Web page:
AWE Tools Presentation-TESOL 2015.pptx

Beatriz Fuentes-Anderson, Arizona State University, USA

mbfuente@asu.edu

 

Presenters

 

Deborah Crusan is professor of TESOL/Applied Linguistics at Wright State University, Dayton, OH. Her work has appeared in Assessing Writing, English for Specific Purposes, Language Testing, The Companion to Language Assessment, The Encyclopedia of Applied Linguistics, The Norton Field Guide, and edited collections about second language writing. Her research interests include writing assessment particularly for placement of second language writers, directed self-placement and its consequences for second language writers, and the politics of assessment including machine scoring. Her 2010 book, Assessment in the Second Language Writing Classroom, was published by University of Michigan Press. 

 

Li Zhang is an associate professor of School of Foreign Languages in Shanghai Jiao Tong University, China. She earned her Ph. D in Applied Linguistics from Shanghai Jiao Tong University in 2004. She has been working and researching in the field of Teaching of English as a Foreign Language for many years. Her research interest is computer aided language teaching and learning, academic English writing and communication. She used to work in Center of Advanced Research in Language Acquisition (CARLA) in the University of Minnesota as a visiting scholar for one year, mainly focusing on how technology helps writing instruction. She is currently engaged as a principal investigator in a research project entitled “An automated writing evaluation system supported by corpus, network and cloud technology: A study on reliability, validity and its effect on writing instruction” sponsored by the Chinese National Social Science Fund.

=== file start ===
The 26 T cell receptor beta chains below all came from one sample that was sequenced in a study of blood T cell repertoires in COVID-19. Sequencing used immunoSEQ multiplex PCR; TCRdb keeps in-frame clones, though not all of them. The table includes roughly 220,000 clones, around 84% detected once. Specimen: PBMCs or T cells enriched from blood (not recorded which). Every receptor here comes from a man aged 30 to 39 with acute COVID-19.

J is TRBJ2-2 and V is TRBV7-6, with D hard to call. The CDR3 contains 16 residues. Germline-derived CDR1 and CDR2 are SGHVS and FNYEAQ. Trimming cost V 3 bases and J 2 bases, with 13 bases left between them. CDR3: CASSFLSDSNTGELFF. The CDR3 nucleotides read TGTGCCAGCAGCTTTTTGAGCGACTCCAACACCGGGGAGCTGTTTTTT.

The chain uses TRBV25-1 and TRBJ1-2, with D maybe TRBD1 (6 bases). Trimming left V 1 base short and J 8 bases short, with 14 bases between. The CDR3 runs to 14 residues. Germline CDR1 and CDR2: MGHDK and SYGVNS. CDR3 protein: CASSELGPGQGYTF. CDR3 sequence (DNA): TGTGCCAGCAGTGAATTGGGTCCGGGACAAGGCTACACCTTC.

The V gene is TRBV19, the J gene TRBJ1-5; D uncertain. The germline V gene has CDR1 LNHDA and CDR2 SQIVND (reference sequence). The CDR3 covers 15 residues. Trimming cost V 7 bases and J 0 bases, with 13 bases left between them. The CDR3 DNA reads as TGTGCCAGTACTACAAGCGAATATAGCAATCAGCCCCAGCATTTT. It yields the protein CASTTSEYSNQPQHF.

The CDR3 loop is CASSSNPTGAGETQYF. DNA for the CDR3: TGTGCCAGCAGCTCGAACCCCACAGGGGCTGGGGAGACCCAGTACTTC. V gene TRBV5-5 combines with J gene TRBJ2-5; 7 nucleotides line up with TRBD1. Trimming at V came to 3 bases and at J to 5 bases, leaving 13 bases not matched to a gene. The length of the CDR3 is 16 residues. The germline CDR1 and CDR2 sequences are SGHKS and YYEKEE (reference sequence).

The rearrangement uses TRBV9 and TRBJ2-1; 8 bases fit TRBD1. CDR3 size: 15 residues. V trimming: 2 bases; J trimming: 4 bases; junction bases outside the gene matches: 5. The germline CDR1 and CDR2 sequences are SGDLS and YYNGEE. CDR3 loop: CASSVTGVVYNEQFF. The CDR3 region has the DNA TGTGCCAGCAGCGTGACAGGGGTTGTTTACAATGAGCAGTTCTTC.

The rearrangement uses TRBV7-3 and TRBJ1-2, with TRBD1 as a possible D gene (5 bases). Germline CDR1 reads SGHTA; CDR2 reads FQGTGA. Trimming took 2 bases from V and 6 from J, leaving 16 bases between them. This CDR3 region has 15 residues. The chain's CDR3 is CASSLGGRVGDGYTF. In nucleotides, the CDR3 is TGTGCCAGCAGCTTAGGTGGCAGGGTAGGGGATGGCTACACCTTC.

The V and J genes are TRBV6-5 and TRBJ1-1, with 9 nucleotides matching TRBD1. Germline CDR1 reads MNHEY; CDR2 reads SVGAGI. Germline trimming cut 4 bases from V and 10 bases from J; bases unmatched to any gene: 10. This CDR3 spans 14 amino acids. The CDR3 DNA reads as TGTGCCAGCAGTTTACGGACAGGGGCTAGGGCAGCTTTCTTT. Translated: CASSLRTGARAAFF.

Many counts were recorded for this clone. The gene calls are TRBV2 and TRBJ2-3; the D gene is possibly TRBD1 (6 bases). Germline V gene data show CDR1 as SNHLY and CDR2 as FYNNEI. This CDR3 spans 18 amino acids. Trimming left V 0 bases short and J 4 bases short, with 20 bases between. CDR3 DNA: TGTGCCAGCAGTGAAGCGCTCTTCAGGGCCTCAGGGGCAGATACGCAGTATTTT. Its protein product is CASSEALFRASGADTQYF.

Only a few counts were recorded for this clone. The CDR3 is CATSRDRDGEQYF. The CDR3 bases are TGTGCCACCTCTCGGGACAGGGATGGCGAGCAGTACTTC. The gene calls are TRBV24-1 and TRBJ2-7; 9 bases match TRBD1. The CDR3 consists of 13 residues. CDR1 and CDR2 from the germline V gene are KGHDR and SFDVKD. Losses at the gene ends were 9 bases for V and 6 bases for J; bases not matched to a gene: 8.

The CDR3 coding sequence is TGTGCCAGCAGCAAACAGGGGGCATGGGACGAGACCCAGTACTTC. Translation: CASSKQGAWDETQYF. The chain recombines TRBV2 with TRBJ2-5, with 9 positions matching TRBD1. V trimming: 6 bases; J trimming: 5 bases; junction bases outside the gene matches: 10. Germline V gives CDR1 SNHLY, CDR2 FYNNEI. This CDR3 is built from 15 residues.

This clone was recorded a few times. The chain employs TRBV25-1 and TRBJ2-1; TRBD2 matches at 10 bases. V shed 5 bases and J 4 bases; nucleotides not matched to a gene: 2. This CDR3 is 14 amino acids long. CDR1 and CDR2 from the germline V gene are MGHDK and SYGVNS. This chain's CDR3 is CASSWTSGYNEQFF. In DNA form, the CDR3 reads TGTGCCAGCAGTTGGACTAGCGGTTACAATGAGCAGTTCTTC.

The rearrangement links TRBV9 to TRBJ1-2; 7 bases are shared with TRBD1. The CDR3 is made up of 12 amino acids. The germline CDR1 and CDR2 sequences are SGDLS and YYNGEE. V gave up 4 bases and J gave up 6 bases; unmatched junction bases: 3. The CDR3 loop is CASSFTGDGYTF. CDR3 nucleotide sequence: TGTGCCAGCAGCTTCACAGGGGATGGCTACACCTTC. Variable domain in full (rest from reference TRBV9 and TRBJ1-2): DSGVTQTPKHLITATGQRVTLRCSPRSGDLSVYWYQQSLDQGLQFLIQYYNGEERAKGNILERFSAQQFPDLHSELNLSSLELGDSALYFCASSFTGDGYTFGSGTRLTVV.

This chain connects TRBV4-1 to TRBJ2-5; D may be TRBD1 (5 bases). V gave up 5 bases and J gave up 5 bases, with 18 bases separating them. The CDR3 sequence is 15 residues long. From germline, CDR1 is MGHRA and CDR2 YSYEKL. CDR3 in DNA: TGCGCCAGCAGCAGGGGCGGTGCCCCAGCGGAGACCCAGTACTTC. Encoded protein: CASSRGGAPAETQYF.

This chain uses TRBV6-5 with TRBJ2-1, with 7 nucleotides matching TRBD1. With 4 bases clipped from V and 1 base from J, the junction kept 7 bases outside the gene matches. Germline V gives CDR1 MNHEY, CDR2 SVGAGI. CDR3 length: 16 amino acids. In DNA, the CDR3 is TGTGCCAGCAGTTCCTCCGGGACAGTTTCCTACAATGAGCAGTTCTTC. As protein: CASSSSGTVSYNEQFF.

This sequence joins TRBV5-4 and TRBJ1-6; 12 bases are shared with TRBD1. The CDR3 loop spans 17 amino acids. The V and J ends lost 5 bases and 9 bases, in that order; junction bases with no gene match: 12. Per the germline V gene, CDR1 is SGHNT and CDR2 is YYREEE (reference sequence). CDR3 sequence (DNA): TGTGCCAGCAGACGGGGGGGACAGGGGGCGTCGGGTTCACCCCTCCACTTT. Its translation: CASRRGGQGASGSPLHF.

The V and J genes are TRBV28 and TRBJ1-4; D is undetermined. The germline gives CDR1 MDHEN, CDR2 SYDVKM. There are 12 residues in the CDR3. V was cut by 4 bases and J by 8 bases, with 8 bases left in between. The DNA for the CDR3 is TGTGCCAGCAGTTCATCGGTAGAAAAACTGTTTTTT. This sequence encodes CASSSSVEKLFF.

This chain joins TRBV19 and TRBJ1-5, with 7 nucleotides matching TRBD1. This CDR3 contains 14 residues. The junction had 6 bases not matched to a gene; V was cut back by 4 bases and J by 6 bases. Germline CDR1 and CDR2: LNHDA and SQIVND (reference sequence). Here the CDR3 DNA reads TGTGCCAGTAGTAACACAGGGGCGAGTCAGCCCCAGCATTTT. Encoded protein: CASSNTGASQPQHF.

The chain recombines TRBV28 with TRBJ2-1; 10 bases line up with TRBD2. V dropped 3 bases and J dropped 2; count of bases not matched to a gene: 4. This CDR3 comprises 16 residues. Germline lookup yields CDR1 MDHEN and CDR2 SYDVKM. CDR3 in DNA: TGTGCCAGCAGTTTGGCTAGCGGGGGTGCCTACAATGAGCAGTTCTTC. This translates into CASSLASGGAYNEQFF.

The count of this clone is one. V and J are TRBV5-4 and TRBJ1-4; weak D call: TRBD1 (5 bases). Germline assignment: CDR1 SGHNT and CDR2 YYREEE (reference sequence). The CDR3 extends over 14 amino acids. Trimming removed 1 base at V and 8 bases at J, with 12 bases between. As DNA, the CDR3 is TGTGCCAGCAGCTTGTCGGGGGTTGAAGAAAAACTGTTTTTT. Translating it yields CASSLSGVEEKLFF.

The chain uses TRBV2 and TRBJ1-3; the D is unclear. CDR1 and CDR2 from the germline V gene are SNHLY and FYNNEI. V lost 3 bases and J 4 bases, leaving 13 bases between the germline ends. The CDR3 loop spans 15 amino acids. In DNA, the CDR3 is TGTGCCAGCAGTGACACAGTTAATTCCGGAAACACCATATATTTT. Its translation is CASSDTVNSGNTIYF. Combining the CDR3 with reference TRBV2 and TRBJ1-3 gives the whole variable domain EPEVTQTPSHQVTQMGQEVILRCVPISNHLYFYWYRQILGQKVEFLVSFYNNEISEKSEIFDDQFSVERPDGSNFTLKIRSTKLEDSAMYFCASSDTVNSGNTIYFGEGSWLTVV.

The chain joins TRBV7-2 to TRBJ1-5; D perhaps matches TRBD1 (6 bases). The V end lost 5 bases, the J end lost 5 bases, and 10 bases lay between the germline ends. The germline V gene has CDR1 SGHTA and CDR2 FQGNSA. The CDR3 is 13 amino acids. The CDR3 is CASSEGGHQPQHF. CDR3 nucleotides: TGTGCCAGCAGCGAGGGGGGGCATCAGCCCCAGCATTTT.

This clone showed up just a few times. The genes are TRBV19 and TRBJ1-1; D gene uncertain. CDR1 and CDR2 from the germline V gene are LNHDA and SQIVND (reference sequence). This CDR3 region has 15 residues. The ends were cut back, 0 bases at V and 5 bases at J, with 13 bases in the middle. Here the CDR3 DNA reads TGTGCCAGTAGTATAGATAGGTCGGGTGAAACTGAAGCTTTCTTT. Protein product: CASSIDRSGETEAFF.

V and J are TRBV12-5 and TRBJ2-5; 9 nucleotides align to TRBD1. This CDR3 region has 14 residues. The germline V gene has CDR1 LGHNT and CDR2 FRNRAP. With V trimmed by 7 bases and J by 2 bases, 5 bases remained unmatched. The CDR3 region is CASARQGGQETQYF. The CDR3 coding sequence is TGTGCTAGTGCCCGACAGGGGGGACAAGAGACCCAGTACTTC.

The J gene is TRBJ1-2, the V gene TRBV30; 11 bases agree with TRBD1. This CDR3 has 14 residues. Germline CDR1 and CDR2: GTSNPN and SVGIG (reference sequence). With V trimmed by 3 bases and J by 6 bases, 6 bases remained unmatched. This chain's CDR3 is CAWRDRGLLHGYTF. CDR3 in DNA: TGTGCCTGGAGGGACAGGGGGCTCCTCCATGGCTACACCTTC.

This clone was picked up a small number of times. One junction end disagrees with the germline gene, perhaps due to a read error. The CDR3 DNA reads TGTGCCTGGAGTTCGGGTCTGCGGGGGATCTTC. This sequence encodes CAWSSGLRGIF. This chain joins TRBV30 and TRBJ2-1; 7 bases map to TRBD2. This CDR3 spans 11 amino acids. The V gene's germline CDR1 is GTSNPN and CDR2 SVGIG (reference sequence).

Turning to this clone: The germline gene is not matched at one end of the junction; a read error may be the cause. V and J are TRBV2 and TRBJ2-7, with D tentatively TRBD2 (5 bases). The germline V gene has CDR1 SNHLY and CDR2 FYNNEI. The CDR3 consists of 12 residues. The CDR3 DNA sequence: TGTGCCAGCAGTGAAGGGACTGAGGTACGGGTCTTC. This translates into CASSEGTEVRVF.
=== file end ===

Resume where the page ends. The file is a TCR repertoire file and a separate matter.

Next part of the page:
Zhi Li is a PhD candidate in the Applied Linguistics and Technology program at Iowa State University. He has worked as an English instructor in Iowa State’s ESL academic writing program and a graduate assistant in the English Placement Test program. His research interests include computer-assisted language learning and language assessment. He has been an active researcher on the use of automated writing evaluation (AWE) tool in ESL writing classrooms and has presented AWE-related projects at LTRC, SLRF, AAAL, CALICO, etc. His research papers have been published in System and Language Learning &Technology.

 

Dianna Lippincott is the director of the ESL Innovation Lab at Arizona State University, when she has taught for ten years.  She has taught community ESL classes, English for Specific Purposes, English for Academic Purposes in the US, Argentina and Japan. She has a master’s degree in Educational Technology, and is currently pursuing her doctorate in Educational Leadership and Innovation.  She is on the steering committee for the TESOL CALL interest section and helped organize this year’s Electronic Village.

 

Beatriz Fuentes-Anderson is an ESL instructor at Arizona State University with 10 years of ESL teaching experience including ESP in the following areas: business, banking, aviation, tourism, and airline hospitality. She has a bachelor's degree in Business Administration from Florida International University where she double majored in International Business and Marketing. She also holds a Master's degree in Education in TESOL. Her interests include Computer Assisted Language Learning (CALL) and studies in critical thinking.